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the giaour

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About the giaour

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    Caffeinated

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  • Gender
    Female
  • Location
    Charlottesville, VA
  • Application Season
    Already Attending
  • Program
    PhD Lit
  1. To be fair, aren't most American-holding PhDs on university faculty pages also hailing from the 90s and earlier? The job market is awful at the moment, but it's awful whether you've got a degree from Oxford or a degree from an excellent American program. I think you ask a very good question--and I'm not sure which institution is more likely to get you a job immediately after graduation--but I seriously doubt you'll be unemployed forever with a DPhil from Oxford. I'm at a top-10 (non-Ivy) US institution now, and I love it, but job prospects aren't looking good for my colleagues even with the stellar American degree and teaching experience. ComeBackZinc's advice is sound: make sure you've got all the information you can possibly find before you make your decision. Oxford is an enchanting place to study, after all. Congratulations on your success!
  2. To echo truckbasket, I also sat for the October exam last year, and was surprised by the new format. My score, though, was actually better than I thought it would be. I, too, received multiple fully funded PhD offers, so there's hope! Best of luck to you who haven't taken it, and for those who are already done, truckbasket is right on: now you can get back to perfecting the important components of your applications. We're cheering for y'all =)
  3. The problem with publishing early is that once it's out there... it's out there. Forever. You can't take it back. WellSpring isn't the only one who's been told that publishing early isn't always the best idea. I was told that a good first publication would be 1) a chapter from the dissertation, perfected 2) in a kick-ass top journal. None of my friends with MAs had publications, and they all had successful application seasons.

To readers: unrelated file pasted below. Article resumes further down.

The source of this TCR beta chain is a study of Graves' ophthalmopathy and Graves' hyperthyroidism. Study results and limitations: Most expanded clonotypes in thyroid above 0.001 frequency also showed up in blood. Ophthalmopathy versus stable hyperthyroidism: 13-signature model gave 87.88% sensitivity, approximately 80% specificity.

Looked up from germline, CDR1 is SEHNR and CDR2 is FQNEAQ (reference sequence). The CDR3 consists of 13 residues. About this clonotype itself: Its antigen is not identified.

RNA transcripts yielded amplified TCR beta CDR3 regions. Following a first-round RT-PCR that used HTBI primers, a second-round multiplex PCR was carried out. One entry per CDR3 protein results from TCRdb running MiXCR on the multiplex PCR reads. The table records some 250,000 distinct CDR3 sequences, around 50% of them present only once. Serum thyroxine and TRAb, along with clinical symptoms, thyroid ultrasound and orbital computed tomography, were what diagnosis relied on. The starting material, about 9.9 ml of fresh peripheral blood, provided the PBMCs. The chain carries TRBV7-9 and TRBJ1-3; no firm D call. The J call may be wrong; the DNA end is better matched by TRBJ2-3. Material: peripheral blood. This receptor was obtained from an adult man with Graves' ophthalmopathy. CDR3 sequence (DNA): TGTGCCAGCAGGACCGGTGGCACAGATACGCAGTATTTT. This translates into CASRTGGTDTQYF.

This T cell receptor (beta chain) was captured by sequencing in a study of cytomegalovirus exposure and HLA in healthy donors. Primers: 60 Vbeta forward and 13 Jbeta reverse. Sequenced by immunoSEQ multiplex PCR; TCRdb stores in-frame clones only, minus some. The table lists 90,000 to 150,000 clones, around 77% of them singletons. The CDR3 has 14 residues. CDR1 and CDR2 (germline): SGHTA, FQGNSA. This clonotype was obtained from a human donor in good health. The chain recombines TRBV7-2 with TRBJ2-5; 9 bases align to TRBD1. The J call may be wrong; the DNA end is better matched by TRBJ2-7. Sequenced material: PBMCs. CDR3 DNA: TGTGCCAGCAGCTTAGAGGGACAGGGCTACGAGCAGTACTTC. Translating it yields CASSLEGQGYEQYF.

4. Just to add an additional witness to this thread, I'd have to say that everything from truckbasket's first post is 100% in accordance with what I learned when I was applying last year, at least as far as top programs are concerned. If you want to get in with your MA already in hand, your cv must be stellar: 4.0 in your area of interest, clearly articulated (and nuanced) statement of purpose, obvious evidence that you are capable of excellent work and that you've already done some noteworthy things. But if you've done those things and you do your research well enough, an MA is certainly NOT a disadvantage (obviously). Everyone in my MA cohort who applied last year was accepted to multiple programs... and one of them did get in to Penn State, though I do think it's true they usually only take a couple MAs. Best of luck!
  5. You might have a look at the University of Virginia. Definitely a more traditional program--much less theory-focused than many other top schools--though of course you can still find people here who enjoy teaching and studying the areas you mention. I've been a grad student here for two years and can attest to the abundance of courses every semester that are NOT theory-based. When we've done theory readings in a course usually it was something I expected from the course title or description (for example: Medieval/Renaisance Theater and Theory). Additionally, I think UVa would be a good fit for you according to your areas of interest. It's a very, very strong 19th- and 20th-century department with fantastic poetry people here, too. Best of luck to you!
  6. Selden, I think you're right that the wait list is by area. I know they want a well-rounded cohort and try to fill out all areas if it's at all possible. Probably not very much help to you, as it's what you already supposed, but that's been my impression. Thanks so much for all the well-wishes! Lyoness, I'm glad you feel like UM is a good fit--very happy for you! And congratulations to you, HowByronic--I sense a theme here. You wouldn't happen to be another 19th-centuryist, would you?